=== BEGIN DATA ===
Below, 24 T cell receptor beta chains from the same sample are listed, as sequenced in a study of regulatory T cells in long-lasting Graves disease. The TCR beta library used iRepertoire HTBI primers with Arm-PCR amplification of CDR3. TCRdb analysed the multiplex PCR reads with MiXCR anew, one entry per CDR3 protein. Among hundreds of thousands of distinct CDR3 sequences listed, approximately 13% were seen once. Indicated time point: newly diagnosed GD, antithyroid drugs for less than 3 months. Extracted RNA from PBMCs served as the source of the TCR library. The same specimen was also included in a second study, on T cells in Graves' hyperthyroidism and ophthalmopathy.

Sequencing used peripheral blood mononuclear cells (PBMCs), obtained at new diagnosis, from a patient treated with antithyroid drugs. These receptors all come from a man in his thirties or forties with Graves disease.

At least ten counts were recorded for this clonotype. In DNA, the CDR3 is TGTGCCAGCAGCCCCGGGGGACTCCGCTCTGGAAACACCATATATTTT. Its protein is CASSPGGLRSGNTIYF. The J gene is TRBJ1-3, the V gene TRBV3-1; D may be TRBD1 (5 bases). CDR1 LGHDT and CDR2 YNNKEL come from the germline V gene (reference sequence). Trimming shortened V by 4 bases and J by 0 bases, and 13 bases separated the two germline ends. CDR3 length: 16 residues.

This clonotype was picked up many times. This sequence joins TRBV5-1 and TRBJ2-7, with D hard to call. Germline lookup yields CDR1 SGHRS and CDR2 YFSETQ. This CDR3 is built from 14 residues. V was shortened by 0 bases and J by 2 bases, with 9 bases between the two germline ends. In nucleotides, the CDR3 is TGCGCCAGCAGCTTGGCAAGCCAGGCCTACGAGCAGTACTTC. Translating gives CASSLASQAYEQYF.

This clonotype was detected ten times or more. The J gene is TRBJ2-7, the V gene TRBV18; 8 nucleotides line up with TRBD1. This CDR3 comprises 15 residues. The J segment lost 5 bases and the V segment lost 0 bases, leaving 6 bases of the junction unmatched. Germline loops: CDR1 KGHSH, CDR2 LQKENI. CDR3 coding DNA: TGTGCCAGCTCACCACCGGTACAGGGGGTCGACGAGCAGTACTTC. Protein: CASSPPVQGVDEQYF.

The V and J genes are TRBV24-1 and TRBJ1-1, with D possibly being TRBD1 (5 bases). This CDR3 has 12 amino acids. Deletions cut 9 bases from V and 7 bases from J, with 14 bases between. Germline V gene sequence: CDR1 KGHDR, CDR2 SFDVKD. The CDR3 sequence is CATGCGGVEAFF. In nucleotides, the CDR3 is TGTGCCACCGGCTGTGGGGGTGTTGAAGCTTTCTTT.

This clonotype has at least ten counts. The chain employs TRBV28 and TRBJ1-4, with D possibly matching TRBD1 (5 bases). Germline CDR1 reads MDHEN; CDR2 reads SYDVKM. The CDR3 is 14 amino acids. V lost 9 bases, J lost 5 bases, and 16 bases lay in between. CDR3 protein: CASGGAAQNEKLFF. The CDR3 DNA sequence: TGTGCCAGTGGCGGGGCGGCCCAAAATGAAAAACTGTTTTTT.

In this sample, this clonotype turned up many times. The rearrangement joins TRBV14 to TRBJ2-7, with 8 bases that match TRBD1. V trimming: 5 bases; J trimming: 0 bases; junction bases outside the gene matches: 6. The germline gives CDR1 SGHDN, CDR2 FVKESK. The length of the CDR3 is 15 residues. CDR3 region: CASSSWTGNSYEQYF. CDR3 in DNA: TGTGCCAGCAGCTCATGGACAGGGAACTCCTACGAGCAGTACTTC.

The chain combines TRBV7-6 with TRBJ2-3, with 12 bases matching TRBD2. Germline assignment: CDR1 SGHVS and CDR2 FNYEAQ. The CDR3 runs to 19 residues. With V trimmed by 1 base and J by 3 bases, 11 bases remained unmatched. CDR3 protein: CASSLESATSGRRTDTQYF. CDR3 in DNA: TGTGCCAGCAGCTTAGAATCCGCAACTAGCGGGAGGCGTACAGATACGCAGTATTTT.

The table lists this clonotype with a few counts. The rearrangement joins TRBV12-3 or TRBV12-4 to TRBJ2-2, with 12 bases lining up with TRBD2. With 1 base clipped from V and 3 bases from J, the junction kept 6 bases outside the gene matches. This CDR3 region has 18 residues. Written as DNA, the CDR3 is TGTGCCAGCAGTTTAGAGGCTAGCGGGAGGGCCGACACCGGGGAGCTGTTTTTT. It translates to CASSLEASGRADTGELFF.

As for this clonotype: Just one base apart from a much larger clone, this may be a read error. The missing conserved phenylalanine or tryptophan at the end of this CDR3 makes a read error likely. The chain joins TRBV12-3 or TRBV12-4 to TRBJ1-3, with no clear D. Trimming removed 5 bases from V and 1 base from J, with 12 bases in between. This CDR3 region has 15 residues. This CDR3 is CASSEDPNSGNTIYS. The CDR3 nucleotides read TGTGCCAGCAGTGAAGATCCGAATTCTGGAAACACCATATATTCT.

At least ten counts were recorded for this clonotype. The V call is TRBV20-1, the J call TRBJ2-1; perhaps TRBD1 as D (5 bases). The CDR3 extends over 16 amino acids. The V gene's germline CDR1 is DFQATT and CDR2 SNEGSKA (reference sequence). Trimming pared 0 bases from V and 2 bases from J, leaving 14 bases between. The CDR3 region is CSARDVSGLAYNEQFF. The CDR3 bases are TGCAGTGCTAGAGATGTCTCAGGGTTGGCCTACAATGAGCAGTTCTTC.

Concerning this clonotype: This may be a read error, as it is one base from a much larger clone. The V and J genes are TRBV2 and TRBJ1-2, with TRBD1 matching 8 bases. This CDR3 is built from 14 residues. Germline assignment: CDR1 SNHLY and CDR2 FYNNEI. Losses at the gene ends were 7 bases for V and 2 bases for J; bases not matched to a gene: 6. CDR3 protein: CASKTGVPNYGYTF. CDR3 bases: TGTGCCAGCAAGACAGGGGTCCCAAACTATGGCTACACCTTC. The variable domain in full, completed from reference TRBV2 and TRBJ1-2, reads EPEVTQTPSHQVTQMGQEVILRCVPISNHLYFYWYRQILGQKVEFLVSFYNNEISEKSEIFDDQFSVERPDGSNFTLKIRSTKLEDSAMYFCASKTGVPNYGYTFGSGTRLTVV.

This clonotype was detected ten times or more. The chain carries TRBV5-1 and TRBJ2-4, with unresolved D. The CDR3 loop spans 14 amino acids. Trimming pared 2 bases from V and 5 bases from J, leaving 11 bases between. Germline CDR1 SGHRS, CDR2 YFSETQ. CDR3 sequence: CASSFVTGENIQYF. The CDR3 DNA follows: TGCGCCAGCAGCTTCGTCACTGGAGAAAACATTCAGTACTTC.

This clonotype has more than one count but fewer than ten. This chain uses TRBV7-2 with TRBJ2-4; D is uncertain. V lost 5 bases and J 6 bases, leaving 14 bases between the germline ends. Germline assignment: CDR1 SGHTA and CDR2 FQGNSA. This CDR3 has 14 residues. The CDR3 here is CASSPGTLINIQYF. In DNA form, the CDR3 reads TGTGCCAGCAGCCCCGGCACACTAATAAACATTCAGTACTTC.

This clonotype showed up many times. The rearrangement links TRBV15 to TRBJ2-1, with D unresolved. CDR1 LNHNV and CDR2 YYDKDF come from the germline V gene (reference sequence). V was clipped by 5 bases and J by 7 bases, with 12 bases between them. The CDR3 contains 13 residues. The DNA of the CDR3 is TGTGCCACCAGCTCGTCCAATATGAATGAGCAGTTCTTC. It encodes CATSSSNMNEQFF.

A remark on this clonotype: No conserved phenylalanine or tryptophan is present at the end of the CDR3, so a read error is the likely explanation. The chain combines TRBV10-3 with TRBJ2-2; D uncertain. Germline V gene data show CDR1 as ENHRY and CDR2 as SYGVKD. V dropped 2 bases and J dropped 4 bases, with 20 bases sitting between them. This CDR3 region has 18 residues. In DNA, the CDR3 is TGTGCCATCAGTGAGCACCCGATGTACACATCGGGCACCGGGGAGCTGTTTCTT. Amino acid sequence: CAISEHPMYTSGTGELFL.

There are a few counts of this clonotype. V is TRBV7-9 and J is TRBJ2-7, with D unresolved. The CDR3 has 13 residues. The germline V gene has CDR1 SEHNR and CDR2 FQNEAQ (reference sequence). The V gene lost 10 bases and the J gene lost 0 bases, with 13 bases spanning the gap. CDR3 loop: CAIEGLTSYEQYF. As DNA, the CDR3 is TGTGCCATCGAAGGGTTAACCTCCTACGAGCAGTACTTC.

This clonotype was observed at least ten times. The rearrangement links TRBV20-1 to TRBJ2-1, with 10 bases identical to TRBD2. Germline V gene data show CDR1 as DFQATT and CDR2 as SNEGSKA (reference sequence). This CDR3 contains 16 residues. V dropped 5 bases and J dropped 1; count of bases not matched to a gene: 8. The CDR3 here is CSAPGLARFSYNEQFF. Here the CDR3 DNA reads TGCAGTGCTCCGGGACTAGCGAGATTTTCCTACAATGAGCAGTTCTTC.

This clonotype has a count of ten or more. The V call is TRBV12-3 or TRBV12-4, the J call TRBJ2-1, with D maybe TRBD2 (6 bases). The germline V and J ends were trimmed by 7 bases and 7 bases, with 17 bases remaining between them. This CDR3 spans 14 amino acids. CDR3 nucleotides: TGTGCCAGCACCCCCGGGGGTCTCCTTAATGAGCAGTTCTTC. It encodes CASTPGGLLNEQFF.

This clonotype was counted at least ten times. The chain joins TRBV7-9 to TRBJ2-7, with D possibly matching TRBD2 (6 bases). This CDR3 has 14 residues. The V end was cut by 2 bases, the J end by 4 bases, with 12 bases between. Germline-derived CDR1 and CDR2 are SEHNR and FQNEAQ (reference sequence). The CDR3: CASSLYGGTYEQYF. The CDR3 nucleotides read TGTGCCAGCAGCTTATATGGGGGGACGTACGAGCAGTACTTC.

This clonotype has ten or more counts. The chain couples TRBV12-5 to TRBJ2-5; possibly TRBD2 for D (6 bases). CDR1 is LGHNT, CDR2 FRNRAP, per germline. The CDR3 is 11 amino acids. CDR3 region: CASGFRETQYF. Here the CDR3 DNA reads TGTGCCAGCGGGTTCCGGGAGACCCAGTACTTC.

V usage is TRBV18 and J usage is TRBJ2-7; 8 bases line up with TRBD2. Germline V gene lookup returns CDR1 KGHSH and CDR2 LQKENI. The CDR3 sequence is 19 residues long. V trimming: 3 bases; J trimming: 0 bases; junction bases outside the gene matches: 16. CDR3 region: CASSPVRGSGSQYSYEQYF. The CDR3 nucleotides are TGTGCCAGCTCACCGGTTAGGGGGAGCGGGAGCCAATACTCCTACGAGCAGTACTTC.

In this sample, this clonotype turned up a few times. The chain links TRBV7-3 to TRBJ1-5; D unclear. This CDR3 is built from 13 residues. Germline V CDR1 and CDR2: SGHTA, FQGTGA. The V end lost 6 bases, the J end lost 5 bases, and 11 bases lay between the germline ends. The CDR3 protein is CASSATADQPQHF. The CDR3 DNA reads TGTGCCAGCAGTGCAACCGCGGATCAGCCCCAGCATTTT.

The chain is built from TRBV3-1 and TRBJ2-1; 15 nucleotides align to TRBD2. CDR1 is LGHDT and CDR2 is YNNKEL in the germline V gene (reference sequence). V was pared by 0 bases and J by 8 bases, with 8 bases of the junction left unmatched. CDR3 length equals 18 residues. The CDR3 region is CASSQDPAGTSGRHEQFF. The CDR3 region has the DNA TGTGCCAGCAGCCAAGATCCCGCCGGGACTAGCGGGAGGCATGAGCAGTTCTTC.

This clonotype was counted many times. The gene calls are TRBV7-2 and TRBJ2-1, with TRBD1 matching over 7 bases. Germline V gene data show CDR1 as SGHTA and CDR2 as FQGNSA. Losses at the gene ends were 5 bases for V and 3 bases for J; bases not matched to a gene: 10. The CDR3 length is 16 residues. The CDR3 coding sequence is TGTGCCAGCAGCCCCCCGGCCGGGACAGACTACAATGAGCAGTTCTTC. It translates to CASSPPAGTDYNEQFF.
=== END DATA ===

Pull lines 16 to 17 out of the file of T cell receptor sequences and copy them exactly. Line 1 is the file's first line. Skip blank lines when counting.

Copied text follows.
This clonotype showed up many times. The rearrangement links TRBV15 to TRBJ2-1, with D unresolved. CDR1 LNHNV and CDR2 YYDKDF come from the germline V gene (reference sequence). V was clipped by 5 bases and J by 7 bases, with 12 bases between them. The CDR3 contains 13 residues. The DNA of the CDR3 is TGTGCCACCAGCTCGTCCAATATGAATGAGCAGTTCTTC. It encodes CATSSSNMNEQFF.

A remark on this clonotype: No conserved phenylalanine or tryptophan is present at the end of the CDR3, so a read error is the likely explanation. The chain combines TRBV10-3 with TRBJ2-2; D uncertain. Germline V gene data show CDR1 as ENHRY and CDR2 as SYGVKD. V dropped 2 bases and J dropped 4 bases, with 20 bases sitting between them. This CDR3 region has 18 residues. In DNA, the CDR3 is TGTGCCATCAGTGAGCACCCGATGTACACATCGGGCACCGGGGAGCTGTTTCTT. Amino acid sequence: CAISEHPMYTSGTGELFL.